Letter | Published:

Elevated Ozone Levels in the Air of Central London


AMONG the reactions of primary pollutants with one another and with substances naturally present in air, the reactions induced by light are particularly important. The occurrence of such reactions is related to the accumulation of strongly oxidizing species, particularly ozone1, which occurs naturally in the atmosphere to the extent of 20–50 p.p.b. during daylight2,3. Ozone can be detected by smell by sensitive individuals at 100 p.p.b.4, which value is a suitable threshold for an air quality evaluation, having been proposed as an air quality standard in the USA5.

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  1. 1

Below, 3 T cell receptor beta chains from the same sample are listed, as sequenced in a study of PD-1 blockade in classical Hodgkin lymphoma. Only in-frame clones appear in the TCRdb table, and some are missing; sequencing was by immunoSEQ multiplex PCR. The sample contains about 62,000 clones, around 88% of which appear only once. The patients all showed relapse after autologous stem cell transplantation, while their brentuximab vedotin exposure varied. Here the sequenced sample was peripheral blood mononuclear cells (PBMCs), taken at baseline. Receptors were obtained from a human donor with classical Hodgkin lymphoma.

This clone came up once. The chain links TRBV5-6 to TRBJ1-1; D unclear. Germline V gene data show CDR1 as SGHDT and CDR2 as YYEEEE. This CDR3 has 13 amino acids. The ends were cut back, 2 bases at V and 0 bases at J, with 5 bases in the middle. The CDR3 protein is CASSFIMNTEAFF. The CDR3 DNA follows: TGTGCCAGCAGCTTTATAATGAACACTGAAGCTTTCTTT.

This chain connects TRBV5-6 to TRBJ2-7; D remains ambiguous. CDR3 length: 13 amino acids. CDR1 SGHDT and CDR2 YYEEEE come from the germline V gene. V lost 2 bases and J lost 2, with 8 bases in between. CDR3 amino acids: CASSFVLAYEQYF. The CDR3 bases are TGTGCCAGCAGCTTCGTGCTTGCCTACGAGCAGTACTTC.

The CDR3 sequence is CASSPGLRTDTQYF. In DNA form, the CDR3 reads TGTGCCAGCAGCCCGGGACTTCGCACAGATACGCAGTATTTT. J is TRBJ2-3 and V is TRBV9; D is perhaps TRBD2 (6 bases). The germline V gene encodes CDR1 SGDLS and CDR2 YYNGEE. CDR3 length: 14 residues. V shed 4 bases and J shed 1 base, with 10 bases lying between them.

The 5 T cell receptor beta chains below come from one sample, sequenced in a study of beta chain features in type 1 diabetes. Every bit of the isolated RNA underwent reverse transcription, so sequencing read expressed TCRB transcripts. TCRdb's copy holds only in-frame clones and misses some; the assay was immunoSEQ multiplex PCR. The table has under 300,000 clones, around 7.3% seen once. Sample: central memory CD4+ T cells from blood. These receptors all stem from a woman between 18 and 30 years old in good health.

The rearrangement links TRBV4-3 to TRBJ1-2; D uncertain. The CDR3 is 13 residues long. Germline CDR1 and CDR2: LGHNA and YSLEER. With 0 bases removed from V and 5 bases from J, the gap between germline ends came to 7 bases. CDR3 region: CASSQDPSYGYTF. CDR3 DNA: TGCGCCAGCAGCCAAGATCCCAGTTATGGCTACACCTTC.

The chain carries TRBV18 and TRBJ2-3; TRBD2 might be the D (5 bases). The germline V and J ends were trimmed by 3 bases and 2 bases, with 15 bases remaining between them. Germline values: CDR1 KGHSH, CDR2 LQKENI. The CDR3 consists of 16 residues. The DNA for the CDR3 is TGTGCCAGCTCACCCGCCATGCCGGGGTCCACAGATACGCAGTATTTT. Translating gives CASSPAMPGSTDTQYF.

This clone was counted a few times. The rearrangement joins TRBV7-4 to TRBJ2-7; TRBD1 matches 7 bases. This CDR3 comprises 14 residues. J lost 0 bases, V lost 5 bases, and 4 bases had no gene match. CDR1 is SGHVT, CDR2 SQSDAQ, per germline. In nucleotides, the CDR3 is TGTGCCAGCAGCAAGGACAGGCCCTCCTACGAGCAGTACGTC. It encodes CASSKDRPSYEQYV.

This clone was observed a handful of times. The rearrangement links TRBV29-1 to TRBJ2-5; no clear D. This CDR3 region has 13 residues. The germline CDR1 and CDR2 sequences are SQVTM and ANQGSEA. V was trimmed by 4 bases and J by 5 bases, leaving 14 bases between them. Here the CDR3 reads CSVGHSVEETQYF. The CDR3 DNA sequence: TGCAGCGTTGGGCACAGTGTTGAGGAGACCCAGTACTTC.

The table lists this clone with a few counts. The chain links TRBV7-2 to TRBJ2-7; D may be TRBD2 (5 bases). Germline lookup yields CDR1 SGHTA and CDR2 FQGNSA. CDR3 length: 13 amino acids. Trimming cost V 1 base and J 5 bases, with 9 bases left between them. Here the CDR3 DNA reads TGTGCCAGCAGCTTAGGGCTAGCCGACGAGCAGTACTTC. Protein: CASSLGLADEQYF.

Leighton, P. A., Photochemistry of Air Pollution (Academic Press, New York, 1961).

  2. 2

    Junge, C. E., Air Chemistry and Radioactivity (Academic Press, New York, 1963).

  3. 3

    Reiter, E. R., Atmospheric Transport Processes, Part 2, Chemical Tracers (US Atomic Energy Commission, 1971).

  4. 4

    US Department of Health, Education and Welfare, Air Quality Criteria for Photochemical Oxidants (Washington: Publication No. AP-63, March 1970).

  5. 5

    US Air Resources Board, Recommended Air Quality Standards (September 1970).

  6. 6

    Daily Weather Report of the British Meteorological Office (Meteorological Office, Bracknell, Berkshire, England).

  7. 7

    Atkins, D. H. F., Cox, R. A., and Eggleton, A. E. J., Nature, 235, 372 (1972).

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